What is this 'core web vitals score' that you are talking about?
Learn how to answer questions about 'core web vitals scores' as they are bound to enter the conversation at some point
"Our Core Web Vitals scores are going down. Can you help?"
That is the question I get asked a couple of times a day. The first thing I need to ask myself is 'What is this Core Web Vitals score that you are talking about?' When people contact me they have just found out that they have issues with their pagespeed and they cannot fix them themselves. Usually that means that either their lab data (lighthouse) or field data (CrUX and RUM) is failing.
So if someone is telling you that their core web vitals are failing the first thing that you need to figure out is whether they are talking about lab data of field data. A great indicator that they are talking about lab data (lighthouse) is that they mention this 'Core Web Vitals Score'.
Oh no, it's a lighthouse score
When I then enquire about that magic Core Web Vitals Score'' at this point many of the people that contact me will show me a failing lighthouse score. Here is where things get tricky! A failing lighthouse score does not mean that you are failing the core web vitals. Just as a 'green' lighthouse score does not mean you are passing the Core Web Vitals. It just means you are failing or passing the very specific test.
Tell them about field data
So the next thing that I do is tell them about field data. In this case CrUX data. CrUX stands for Chrome User Experience Report. CrUX is a dataset that reflects how real-world Chrome users experience popular destinations on the web.
CrUX is the official dataset of the Web Vitals program. That means in order to pass (or fail) the Core Web Vitals for 3 metrics (LCP, INP and CLS) at least 75% of your visitors need to have a good experience.
So now you might understand that there is no one 'Core Web Vitals Score' that will make you pass or fail the Core Web Vitals.
Show them the field data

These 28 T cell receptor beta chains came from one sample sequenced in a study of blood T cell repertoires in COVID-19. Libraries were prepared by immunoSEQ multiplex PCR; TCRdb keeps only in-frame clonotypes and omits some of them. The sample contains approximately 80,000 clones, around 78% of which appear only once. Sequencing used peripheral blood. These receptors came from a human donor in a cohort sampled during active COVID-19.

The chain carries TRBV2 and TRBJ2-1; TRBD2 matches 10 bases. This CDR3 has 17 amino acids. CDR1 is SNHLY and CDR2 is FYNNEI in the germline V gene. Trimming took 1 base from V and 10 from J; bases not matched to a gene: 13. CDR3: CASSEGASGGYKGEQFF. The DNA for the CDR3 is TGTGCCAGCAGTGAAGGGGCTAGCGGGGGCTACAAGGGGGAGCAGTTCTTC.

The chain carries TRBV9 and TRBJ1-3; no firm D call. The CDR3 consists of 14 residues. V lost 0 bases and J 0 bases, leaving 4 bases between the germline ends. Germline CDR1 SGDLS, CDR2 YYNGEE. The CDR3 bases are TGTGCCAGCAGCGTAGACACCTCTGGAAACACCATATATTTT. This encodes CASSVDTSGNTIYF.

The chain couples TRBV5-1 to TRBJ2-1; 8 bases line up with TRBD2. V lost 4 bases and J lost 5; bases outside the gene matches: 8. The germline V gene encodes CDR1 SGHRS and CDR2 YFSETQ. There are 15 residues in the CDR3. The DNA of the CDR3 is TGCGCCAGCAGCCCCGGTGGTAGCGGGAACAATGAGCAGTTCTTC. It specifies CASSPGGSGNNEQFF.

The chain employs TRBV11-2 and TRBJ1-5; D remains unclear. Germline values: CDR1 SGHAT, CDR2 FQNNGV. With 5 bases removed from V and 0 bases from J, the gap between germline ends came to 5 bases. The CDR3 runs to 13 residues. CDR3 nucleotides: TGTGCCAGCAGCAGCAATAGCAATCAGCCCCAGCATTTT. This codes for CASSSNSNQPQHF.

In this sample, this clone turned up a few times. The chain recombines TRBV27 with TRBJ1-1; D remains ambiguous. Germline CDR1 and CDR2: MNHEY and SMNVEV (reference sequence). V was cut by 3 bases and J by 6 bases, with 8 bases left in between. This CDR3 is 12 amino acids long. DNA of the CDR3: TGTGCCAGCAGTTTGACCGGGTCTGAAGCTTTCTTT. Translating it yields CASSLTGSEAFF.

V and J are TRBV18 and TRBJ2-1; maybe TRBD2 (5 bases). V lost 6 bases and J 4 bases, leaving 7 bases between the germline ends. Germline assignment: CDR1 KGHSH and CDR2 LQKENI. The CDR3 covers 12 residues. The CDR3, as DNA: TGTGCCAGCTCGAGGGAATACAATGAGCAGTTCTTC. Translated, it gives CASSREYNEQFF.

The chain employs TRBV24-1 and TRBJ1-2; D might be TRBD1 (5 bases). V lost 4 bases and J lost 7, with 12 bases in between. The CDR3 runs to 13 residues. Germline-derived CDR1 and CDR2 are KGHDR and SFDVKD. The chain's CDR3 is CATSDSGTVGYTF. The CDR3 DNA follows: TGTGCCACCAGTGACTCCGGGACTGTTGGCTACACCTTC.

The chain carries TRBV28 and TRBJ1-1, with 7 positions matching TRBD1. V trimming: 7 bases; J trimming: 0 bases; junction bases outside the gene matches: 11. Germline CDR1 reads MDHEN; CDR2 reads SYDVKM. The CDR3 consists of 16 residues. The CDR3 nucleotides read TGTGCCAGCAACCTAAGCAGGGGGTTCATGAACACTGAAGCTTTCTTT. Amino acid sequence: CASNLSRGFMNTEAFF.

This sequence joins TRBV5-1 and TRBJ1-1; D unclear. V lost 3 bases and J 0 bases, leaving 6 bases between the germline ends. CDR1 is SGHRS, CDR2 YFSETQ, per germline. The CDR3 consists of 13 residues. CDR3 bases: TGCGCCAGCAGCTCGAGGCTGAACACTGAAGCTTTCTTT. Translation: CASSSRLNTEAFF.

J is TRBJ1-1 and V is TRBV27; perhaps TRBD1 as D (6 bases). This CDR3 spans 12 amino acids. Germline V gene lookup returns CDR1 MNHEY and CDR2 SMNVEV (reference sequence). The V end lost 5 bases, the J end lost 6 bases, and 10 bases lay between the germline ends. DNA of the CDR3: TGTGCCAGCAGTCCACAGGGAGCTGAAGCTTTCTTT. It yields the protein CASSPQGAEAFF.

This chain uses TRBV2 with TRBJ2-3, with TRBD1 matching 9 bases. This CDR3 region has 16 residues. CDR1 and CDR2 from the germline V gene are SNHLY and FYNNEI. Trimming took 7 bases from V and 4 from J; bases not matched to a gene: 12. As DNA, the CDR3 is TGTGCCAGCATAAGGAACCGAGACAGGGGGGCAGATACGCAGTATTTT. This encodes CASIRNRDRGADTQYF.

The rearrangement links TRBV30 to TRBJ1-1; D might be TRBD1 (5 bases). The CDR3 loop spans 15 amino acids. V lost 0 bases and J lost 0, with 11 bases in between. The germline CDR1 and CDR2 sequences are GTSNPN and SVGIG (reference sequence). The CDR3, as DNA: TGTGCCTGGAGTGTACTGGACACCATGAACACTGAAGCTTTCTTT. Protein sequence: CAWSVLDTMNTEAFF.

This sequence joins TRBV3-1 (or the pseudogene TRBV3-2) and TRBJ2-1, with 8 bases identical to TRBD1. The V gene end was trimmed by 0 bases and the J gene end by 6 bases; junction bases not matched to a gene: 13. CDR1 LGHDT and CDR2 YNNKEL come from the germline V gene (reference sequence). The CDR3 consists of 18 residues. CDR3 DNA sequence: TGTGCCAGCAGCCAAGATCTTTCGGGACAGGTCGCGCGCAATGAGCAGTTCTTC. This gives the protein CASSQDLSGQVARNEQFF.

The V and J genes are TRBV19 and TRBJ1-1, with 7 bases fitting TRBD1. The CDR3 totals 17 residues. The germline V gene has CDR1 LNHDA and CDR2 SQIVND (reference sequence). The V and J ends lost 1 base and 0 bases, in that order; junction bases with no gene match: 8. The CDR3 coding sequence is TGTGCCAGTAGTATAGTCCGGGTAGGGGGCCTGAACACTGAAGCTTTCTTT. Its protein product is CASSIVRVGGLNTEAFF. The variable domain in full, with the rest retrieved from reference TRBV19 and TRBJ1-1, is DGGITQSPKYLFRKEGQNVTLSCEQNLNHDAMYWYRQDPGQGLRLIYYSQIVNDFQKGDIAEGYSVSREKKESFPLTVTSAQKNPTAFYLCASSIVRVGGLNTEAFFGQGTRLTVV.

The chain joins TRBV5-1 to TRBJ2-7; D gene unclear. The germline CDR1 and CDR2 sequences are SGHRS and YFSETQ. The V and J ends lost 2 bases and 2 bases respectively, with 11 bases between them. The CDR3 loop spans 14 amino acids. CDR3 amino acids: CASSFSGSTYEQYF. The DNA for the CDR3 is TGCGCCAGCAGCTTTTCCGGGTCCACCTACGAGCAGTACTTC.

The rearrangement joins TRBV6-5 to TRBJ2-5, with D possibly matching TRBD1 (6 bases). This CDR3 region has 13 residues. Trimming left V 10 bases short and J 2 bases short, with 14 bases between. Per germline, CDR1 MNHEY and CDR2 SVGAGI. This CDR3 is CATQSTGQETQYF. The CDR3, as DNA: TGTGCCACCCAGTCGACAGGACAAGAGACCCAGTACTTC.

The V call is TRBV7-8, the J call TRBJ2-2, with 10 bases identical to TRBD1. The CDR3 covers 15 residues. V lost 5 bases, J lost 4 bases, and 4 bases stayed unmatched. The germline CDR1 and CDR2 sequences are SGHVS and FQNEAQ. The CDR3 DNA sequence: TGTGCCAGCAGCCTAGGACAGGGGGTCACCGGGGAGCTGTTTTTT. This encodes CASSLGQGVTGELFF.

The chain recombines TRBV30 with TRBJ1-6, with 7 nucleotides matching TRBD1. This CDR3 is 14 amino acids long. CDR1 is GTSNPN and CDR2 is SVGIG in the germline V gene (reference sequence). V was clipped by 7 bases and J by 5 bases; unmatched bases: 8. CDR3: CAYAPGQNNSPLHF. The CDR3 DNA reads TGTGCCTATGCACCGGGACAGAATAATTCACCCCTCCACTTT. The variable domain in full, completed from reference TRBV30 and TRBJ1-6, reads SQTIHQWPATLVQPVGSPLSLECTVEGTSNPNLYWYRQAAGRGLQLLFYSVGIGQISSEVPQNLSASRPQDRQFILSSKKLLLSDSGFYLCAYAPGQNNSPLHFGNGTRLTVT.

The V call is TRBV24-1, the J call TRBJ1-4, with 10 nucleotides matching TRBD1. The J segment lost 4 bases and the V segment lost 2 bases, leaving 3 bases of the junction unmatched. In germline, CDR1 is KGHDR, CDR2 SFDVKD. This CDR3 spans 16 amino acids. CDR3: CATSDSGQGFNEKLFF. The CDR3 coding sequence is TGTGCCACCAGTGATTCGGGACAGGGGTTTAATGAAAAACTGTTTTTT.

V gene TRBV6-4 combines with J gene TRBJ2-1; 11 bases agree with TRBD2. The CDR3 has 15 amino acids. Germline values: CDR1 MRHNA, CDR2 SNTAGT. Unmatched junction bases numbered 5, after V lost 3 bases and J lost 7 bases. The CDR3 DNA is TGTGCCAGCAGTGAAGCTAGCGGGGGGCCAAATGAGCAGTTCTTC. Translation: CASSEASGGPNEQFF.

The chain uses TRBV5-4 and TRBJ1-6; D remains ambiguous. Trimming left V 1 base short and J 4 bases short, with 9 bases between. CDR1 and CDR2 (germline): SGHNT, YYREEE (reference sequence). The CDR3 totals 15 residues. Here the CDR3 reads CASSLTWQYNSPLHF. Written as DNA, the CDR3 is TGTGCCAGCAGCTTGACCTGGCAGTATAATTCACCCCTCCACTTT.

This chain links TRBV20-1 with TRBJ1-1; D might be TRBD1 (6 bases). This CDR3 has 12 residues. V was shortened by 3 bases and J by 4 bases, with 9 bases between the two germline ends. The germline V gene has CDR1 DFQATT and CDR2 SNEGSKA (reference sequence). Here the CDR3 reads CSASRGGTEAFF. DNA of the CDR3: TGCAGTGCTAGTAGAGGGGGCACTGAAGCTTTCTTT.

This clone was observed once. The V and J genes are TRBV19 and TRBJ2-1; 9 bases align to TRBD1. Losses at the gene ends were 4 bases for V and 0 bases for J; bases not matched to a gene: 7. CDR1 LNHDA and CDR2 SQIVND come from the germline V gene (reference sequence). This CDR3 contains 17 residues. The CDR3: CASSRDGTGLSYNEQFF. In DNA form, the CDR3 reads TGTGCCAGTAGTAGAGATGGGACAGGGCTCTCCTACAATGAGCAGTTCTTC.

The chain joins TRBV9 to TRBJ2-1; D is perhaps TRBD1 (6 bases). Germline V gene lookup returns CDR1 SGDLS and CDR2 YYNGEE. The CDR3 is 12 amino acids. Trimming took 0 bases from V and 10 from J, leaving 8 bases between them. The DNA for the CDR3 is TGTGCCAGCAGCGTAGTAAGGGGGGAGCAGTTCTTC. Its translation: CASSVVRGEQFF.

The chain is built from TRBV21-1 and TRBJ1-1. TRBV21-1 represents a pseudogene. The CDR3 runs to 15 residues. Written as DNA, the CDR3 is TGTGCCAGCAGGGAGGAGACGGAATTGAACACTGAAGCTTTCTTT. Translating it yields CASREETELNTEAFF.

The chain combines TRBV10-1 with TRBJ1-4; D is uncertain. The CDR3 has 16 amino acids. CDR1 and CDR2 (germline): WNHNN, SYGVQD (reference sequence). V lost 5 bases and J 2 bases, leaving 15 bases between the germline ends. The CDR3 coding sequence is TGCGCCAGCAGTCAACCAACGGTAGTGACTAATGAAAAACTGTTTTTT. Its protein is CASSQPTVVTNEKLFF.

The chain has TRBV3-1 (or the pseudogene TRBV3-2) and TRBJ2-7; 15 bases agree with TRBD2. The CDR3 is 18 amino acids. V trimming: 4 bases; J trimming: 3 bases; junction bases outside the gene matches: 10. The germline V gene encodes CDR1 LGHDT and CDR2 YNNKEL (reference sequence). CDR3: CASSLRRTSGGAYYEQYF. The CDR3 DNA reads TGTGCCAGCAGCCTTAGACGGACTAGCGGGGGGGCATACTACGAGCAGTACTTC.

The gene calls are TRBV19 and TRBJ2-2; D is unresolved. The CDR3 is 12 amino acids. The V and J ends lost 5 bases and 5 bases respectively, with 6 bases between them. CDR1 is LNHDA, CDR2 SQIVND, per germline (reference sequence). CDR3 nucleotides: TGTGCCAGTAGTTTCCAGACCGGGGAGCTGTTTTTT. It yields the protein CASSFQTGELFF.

The process is simple. Navigate your browser to pagespeed.web.dev and enter the URL. Next select Origin (which is located right next to 'This URl') to show the Core Web Vitals for the entire site and not just the front page.
So what about lighthouse?
At this point, after you made a compelling case and basically have proved to them what I just said 99% of your clients are not ready to let go of the lighthouse score. I get it. It has an allure. Itś hard to imagine the green, orange and red numbers that anyone can interpret really do not matter at all.
Well you need to remember that lighthouse is a test. It's a very cool test. I love much of what it does, i love how it is coded and I love how it can help you fix some core web vitals issues. But there are 3 things it will not do:
1. Interact with a page. That basically makes the test unusable. Visitor will interact with your page. From that interaction you will get your conversion.
2. Act as a repeat visitor. Lighthouse (by default, you could change this setting) visits your page as if it has never visited your page before. Often for page render and page timing this will make a world of difference. So lighthouse is not representative of a large portion of your visitors.
3. Understand anything about your page. The best example is in the Total Blocking Time audit. Even most experts agree that a large total blocking time is a bad thing but that is not the entire story. As long as the 'blocking' does not happen when the page needs to be responsive (you can force this!) and the blocking does not happen during early rendering you are probably completely fine even though you get a bad lighthouse score!
I help teams pass the Core Web Vitals:
A slow website is likely to miss out on conversions and revenue. Nearly half of internet searchers don't wait three seconds for a page to load before going to another site. Ask yourself: "Is my site fast enough to convert visitors into customers?"